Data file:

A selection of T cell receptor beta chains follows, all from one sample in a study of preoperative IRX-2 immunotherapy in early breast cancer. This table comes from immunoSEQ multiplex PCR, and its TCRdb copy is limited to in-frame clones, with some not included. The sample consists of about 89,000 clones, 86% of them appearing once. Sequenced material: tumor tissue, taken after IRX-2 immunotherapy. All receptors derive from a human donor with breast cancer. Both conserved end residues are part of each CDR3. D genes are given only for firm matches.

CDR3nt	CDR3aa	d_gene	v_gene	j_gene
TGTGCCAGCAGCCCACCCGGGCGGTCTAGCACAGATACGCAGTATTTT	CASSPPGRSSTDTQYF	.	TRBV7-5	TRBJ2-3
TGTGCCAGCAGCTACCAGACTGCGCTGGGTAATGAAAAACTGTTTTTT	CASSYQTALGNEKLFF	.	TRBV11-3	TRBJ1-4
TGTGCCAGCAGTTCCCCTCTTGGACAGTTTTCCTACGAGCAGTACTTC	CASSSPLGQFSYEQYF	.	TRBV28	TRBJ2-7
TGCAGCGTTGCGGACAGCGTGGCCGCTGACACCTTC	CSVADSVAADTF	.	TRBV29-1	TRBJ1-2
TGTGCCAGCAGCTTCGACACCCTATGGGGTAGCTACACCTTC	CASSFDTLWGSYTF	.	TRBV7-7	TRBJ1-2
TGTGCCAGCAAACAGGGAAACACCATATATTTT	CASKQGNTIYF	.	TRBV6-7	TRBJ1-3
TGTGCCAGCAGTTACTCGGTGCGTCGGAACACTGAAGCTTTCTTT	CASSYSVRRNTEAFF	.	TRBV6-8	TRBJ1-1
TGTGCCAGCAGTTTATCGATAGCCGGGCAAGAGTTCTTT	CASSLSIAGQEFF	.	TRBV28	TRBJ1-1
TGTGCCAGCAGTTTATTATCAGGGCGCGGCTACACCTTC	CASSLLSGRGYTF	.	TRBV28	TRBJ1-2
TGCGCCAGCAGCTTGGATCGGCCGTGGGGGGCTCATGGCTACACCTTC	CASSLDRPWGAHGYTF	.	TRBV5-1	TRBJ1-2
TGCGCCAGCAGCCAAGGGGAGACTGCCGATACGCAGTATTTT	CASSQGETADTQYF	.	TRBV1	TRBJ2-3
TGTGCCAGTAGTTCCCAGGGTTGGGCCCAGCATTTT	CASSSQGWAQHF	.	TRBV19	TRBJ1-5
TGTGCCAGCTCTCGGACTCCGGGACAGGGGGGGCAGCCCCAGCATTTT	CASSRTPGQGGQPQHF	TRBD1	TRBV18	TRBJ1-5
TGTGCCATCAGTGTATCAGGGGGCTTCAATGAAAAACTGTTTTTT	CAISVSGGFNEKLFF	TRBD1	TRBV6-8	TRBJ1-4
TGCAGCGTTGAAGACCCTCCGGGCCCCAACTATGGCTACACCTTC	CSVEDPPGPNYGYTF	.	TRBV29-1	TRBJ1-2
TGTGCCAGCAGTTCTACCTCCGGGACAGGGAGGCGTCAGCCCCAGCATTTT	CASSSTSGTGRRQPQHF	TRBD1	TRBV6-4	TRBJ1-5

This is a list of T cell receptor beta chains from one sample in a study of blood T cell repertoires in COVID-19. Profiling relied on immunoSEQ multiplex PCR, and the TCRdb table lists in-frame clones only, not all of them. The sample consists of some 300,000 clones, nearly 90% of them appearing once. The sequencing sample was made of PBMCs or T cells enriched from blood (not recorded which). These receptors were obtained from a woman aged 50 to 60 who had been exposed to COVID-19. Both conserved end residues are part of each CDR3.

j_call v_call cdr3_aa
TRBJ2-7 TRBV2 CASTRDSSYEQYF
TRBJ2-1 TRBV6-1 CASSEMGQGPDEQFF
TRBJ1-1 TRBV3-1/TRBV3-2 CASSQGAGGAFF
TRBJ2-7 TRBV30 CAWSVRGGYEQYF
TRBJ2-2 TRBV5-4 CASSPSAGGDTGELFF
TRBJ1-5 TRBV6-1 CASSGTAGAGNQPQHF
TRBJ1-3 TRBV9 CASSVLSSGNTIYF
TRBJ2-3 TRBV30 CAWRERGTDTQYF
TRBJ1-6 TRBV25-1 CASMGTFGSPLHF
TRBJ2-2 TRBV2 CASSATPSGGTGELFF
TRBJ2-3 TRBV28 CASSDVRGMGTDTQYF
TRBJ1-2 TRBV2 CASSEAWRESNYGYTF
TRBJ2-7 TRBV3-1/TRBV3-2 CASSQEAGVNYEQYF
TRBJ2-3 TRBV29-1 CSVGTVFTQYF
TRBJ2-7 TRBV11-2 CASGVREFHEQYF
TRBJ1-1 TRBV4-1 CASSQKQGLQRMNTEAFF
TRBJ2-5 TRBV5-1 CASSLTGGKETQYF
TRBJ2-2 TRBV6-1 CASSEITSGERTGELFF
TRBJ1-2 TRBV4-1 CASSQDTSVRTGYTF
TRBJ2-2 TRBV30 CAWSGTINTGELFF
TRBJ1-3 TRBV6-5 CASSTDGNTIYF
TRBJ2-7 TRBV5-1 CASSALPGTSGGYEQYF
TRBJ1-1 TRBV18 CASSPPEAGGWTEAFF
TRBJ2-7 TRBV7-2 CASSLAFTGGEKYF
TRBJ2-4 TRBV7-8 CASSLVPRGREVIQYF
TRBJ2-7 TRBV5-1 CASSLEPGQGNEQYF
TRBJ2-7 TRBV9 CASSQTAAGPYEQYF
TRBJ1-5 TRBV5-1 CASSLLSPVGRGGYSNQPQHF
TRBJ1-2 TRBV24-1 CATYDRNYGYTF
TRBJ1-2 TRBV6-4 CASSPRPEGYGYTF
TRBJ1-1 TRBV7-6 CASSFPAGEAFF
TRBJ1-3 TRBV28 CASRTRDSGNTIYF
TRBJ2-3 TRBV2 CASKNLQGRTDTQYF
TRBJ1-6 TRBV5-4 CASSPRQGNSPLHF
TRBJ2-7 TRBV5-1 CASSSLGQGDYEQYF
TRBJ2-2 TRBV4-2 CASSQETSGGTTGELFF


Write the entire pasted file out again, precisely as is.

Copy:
A selection of T cell receptor beta chains follows, all from one sample in a study of preoperative IRX-2 immunotherapy in early breast cancer. This table comes from immunoSEQ multiplex PCR, and its TCRdb copy is limited to in-frame clones, with some not included. The sample consists of about 89,000 clones, 86% of them appearing once. Sequenced material: tumor tissue, taken after IRX-2 immunotherapy. All receptors derive from a human donor with breast cancer. Both conserved end residues are part of each CDR3. D genes are given only for firm matches.

CDR3nt	CDR3aa	d_gene	v_gene	j_gene
TGTGCCAGCAGCCCACCCGGGCGGTCTAGCACAGATACGCAGTATTTT	CASSPPGRSSTDTQYF	.	TRBV7-5	TRBJ2-3
TGTGCCAGCAGCTACCAGACTGCGCTGGGTAATGAAAAACTGTTTTTT	CASSYQTALGNEKLFF	.	TRBV11-3	TRBJ1-4
TGTGCCAGCAGTTCCCCTCTTGGACAGTTTTCCTACGAGCAGTACTTC	CASSSPLGQFSYEQYF	.	TRBV28	TRBJ2-7
TGCAGCGTTGCGGACAGCGTGGCCGCTGACACCTTC	CSVADSVAADTF	.	TRBV29-1	TRBJ1-2
TGTGCCAGCAGCTTCGACACCCTATGGGGTAGCTACACCTTC	CASSFDTLWGSYTF	.	TRBV7-7	TRBJ1-2
TGTGCCAGCAAACAGGGAAACACCATATATTTT	CASKQGNTIYF	.	TRBV6-7	TRBJ1-3
TGTGCCAGCAGTTACTCGGTGCGTCGGAACACTGAAGCTTTCTTT	CASSYSVRRNTEAFF	.	TRBV6-8	TRBJ1-1
TGTGCCAGCAGTTTATCGATAGCCGGGCAAGAGTTCTTT	CASSLSIAGQEFF	.	TRBV28	TRBJ1-1
TGTGCCAGCAGTTTATTATCAGGGCGCGGCTACACCTTC	CASSLLSGRGYTF	.	TRBV28	TRBJ1-2
TGCGCCAGCAGCTTGGATCGGCCGTGGGGGGCTCATGGCTACACCTTC	CASSLDRPWGAHGYTF	.	TRBV5-1	TRBJ1-2
TGCGCCAGCAGCCAAGGGGAGACTGCCGATACGCAGTATTTT	CASSQGETADTQYF	.	TRBV1	TRBJ2-3
TGTGCCAGTAGTTCCCAGGGTTGGGCCCAGCATTTT	CASSSQGWAQHF	.	TRBV19	TRBJ1-5
TGTGCCAGCTCTCGGACTCCGGGACAGGGGGGGCAGCCCCAGCATTTT	CASSRTPGQGGQPQHF	TRBD1	TRBV18	TRBJ1-5
TGTGCCATCAGTGTATCAGGGGGCTTCAATGAAAAACTGTTTTTT	CAISVSGGFNEKLFF	TRBD1	TRBV6-8	TRBJ1-4
TGCAGCGTTGAAGACCCTCCGGGCCCCAACTATGGCTACACCTTC	CSVEDPPGPNYGYTF	.	TRBV29-1	TRBJ1-2
TGTGCCAGCAGTTCTACCTCCGGGACAGGGAGGCGTCAGCCCCAGCATTTT	CASSSTSGTGRRQPQHF	TRBD1	TRBV6-4	TRBJ1-5

This is a list of T cell receptor beta chains from one sample in a study of blood T cell repertoires in COVID-19. Profiling relied on immunoSEQ multiplex PCR, and the TCRdb table lists in-frame clones only, not all of them. The sample consists of some 300,000 clones, nearly 90% of them appearing once. The sequencing sample was made of PBMCs or T cells enriched from blood (not recorded which). These receptors were obtained from a woman aged 50 to 60 who had been exposed to COVID-19. Both conserved end residues are part of each CDR3.

j_call v_call cdr3_aa
TRBJ2-7 TRBV2 CASTRDSSYEQYF
TRBJ2-1 TRBV6-1 CASSEMGQGPDEQFF
TRBJ1-1 TRBV3-1/TRBV3-2 CASSQGAGGAFF
TRBJ2-7 TRBV30 CAWSVRGGYEQYF
TRBJ2-2 TRBV5-4 CASSPSAGGDTGELFF
TRBJ1-5 TRBV6-1 CASSGTAGAGNQPQHF
TRBJ1-3 TRBV9 CASSVLSSGNTIYF
TRBJ2-3 TRBV30 CAWRERGTDTQYF
TRBJ1-6 TRBV25-1 CASMGTFGSPLHF
TRBJ2-2 TRBV2 CASSATPSGGTGELFF
TRBJ2-3 TRBV28 CASSDVRGMGTDTQYF
TRBJ1-2 TRBV2 CASSEAWRESNYGYTF
TRBJ2-7 TRBV3-1/TRBV3-2 CASSQEAGVNYEQYF
TRBJ2-3 TRBV29-1 CSVGTVFTQYF
TRBJ2-7 TRBV11-2 CASGVREFHEQYF
TRBJ1-1 TRBV4-1 CASSQKQGLQRMNTEAFF
TRBJ2-5 TRBV5-1 CASSLTGGKETQYF
TRBJ2-2 TRBV6-1 CASSEITSGERTGELFF
TRBJ1-2 TRBV4-1 CASSQDTSVRTGYTF
TRBJ2-2 TRBV30 CAWSGTINTGELFF
TRBJ1-3 TRBV6-5 CASSTDGNTIYF
TRBJ2-7 TRBV5-1 CASSALPGTSGGYEQYF
TRBJ1-1 TRBV18 CASSPPEAGGWTEAFF
TRBJ2-7 TRBV7-2 CASSLAFTGGEKYF
TRBJ2-4 TRBV7-8 CASSLVPRGREVIQYF
TRBJ2-7 TRBV5-1 CASSLEPGQGNEQYF
TRBJ2-7 TRBV9 CASSQTAAGPYEQYF
TRBJ1-5 TRBV5-1 CASSLLSPVGRGGYSNQPQHF
TRBJ1-2 TRBV24-1 CATYDRNYGYTF
TRBJ1-2 TRBV6-4 CASSPRPEGYGYTF
TRBJ1-1 TRBV7-6 CASSFPAGEAFF
TRBJ1-3 TRBV28 CASRTRDSGNTIYF
TRBJ2-3 TRBV2 CASKNLQGRTDTQYF
TRBJ1-6 TRBV5-4 CASSPRQGNSPLHF
TRBJ2-7 TRBV5-1 CASSSLGQGDYEQYF
TRBJ2-2 TRBV4-2 CASSQETSGGTTGELFF